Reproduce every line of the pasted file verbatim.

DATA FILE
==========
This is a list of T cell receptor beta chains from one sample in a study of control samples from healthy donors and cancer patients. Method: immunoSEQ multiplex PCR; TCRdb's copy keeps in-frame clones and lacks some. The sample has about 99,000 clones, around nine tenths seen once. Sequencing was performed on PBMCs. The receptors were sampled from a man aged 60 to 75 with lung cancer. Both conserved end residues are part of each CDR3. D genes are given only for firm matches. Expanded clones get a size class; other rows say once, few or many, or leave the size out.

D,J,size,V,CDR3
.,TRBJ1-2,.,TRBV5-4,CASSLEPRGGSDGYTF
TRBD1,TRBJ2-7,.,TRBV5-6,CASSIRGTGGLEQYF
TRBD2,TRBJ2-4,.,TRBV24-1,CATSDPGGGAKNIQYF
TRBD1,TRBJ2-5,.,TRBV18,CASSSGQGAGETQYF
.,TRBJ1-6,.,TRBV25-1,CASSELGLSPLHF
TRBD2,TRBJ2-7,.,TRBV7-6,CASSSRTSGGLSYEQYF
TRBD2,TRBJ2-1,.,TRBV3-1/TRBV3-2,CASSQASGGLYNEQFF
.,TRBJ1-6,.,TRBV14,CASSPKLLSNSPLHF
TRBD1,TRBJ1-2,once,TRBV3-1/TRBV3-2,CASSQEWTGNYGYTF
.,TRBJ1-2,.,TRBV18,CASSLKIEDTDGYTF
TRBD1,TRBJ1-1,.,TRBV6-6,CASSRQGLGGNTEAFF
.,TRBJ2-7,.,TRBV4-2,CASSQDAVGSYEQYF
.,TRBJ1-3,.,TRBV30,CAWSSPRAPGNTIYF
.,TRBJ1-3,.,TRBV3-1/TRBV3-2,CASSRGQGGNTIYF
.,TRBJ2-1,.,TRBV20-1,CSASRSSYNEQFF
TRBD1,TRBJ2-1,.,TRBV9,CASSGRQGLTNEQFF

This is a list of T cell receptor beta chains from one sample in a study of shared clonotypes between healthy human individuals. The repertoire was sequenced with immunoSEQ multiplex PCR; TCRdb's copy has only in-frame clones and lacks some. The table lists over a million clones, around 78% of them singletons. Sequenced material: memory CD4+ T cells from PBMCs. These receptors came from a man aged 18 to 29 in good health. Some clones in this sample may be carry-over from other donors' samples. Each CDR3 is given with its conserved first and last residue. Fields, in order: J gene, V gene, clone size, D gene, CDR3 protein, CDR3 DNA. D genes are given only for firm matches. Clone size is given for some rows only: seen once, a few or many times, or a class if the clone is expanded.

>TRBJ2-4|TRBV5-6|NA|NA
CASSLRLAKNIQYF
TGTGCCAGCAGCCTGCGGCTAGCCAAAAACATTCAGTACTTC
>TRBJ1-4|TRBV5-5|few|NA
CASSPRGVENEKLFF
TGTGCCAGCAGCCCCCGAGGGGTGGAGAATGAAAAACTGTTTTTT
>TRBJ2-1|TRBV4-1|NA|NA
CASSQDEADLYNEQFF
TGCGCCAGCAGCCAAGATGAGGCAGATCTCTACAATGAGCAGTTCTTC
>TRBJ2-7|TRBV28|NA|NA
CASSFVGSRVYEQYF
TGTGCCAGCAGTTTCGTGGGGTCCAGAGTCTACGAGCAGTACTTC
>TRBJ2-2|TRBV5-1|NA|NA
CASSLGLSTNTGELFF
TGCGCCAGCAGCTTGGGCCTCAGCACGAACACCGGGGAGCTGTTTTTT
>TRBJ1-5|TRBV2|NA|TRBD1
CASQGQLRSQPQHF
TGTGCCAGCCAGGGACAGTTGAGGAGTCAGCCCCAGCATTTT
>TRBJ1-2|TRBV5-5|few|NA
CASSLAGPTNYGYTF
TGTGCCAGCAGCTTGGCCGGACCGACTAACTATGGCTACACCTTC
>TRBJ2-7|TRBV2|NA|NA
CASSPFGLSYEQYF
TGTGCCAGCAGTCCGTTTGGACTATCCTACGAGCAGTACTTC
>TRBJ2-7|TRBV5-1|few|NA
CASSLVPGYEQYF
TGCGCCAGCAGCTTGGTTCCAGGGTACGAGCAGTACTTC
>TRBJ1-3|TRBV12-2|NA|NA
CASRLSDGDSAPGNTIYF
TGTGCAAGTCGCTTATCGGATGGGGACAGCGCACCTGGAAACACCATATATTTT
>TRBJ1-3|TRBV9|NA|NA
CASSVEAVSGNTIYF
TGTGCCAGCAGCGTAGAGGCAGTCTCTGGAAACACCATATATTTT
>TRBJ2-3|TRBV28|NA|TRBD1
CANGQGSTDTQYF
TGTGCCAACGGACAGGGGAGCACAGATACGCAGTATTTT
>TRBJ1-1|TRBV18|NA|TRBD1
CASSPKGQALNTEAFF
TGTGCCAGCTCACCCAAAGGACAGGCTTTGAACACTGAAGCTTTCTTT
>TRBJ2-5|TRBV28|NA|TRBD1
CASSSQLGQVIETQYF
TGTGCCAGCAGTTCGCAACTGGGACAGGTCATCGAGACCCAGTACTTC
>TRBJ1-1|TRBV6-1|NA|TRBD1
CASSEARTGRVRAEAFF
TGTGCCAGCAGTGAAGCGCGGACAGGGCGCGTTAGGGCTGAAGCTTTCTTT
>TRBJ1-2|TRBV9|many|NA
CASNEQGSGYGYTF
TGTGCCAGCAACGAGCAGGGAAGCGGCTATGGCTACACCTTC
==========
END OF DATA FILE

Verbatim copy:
This is a list of T cell receptor beta chains from one sample in a study of control samples from healthy donors and cancer patients. Method: immunoSEQ multiplex PCR; TCRdb's copy keeps in-frame clones and lacks some. The sample has about 99,000 clones, around nine tenths seen once. Sequencing was performed on PBMCs. The receptors were sampled from a man aged 60 to 75 with lung cancer. Both conserved end residues are part of each CDR3. D genes are given only for firm matches. Expanded clones get a size class; other rows say once, few or many, or leave the size out.

D,J,size,V,CDR3
.,TRBJ1-2,.,TRBV5-4,CASSLEPRGGSDGYTF
TRBD1,TRBJ2-7,.,TRBV5-6,CASSIRGTGGLEQYF
TRBD2,TRBJ2-4,.,TRBV24-1,CATSDPGGGAKNIQYF
TRBD1,TRBJ2-5,.,TRBV18,CASSSGQGAGETQYF
.,TRBJ1-6,.,TRBV25-1,CASSELGLSPLHF
TRBD2,TRBJ2-7,.,TRBV7-6,CASSSRTSGGLSYEQYF
TRBD2,TRBJ2-1,.,TRBV3-1/TRBV3-2,CASSQASGGLYNEQFF
.,TRBJ1-6,.,TRBV14,CASSPKLLSNSPLHF
TRBD1,TRBJ1-2,once,TRBV3-1/TRBV3-2,CASSQEWTGNYGYTF
.,TRBJ1-2,.,TRBV18,CASSLKIEDTDGYTF
TRBD1,TRBJ1-1,.,TRBV6-6,CASSRQGLGGNTEAFF
.,TRBJ2-7,.,TRBV4-2,CASSQDAVGSYEQYF
.,TRBJ1-3,.,TRBV30,CAWSSPRAPGNTIYF
.,TRBJ1-3,.,TRBV3-1/TRBV3-2,CASSRGQGGNTIYF
.,TRBJ2-1,.,TRBV20-1,CSASRSSYNEQFF
TRBD1,TRBJ2-1,.,TRBV9,CASSGRQGLTNEQFF

This is a list of T cell receptor beta chains from one sample in a study of shared clonotypes between healthy human individuals. The repertoire was sequenced with immunoSEQ multiplex PCR; TCRdb's copy has only in-frame clones and lacks some. The table lists over a million clones, around 78% of them singletons. Sequenced material: memory CD4+ T cells from PBMCs. These receptors came from a man aged 18 to 29 in good health. Some clones in this sample may be carry-over from other donors' samples. Each CDR3 is given with its conserved first and last residue. Fields, in order: J gene, V gene, clone size, D gene, CDR3 protein, CDR3 DNA. D genes are given only for firm matches. Clone size is given for some rows only: seen once, a few or many times, or a class if the clone is expanded.

>TRBJ2-4|TRBV5-6|NA|NA
CASSLRLAKNIQYF
TGTGCCAGCAGCCTGCGGCTAGCCAAAAACATTCAGTACTTC
>TRBJ1-4|TRBV5-5|few|NA
CASSPRGVENEKLFF
TGTGCCAGCAGCCCCCGAGGGGTGGAGAATGAAAAACTGTTTTTT
>TRBJ2-1|TRBV4-1|NA|NA
CASSQDEADLYNEQFF
TGCGCCAGCAGCCAAGATGAGGCAGATCTCTACAATGAGCAGTTCTTC
>TRBJ2-7|TRBV28|NA|NA
CASSFVGSRVYEQYF
TGTGCCAGCAGTTTCGTGGGGTCCAGAGTCTACGAGCAGTACTTC
>TRBJ2-2|TRBV5-1|NA|NA
CASSLGLSTNTGELFF
TGCGCCAGCAGCTTGGGCCTCAGCACGAACACCGGGGAGCTGTTTTTT
>TRBJ1-5|TRBV2|NA|TRBD1
CASQGQLRSQPQHF
TGTGCCAGCCAGGGACAGTTGAGGAGTCAGCCCCAGCATTTT
>TRBJ1-2|TRBV5-5|few|NA
CASSLAGPTNYGYTF
TGTGCCAGCAGCTTGGCCGGACCGACTAACTATGGCTACACCTTC
>TRBJ2-7|TRBV2|NA|NA
CASSPFGLSYEQYF
TGTGCCAGCAGTCCGTTTGGACTATCCTACGAGCAGTACTTC
>TRBJ2-7|TRBV5-1|few|NA
CASSLVPGYEQYF
TGCGCCAGCAGCTTGGTTCCAGGGTACGAGCAGTACTTC
>TRBJ1-3|TRBV12-2|NA|NA
CASRLSDGDSAPGNTIYF
TGTGCAAGTCGCTTATCGGATGGGGACAGCGCACCTGGAAACACCATATATTTT
>TRBJ1-3|TRBV9|NA|NA
CASSVEAVSGNTIYF
TGTGCCAGCAGCGTAGAGGCAGTCTCTGGAAACACCATATATTTT
>TRBJ2-3|TRBV28|NA|TRBD1
CANGQGSTDTQYF
TGTGCCAACGGACAGGGGAGCACAGATACGCAGTATTTT
>TRBJ1-1|TRBV18|NA|TRBD1
CASSPKGQALNTEAFF
TGTGCCAGCTCACCCAAAGGACAGGCTTTGAACACTGAAGCTTTCTTT
>TRBJ2-5|TRBV28|NA|TRBD1
CASSSQLGQVIETQYF
TGTGCCAGCAGTTCGCAACTGGGACAGGTCATCGAGACCCAGTACTTC
>TRBJ1-1|TRBV6-1|NA|TRBD1
CASSEARTGRVRAEAFF
TGTGCCAGCAGTGAAGCGCGGACAGGGCGCGTTAGGGCTGAAGCTTTCTTT
>TRBJ1-2|TRBV9|many|NA
CASNEQGSGYGYTF
TGTGCCAGCAACGAGCAGGGAAGCGGCTATGGCTACACCTTC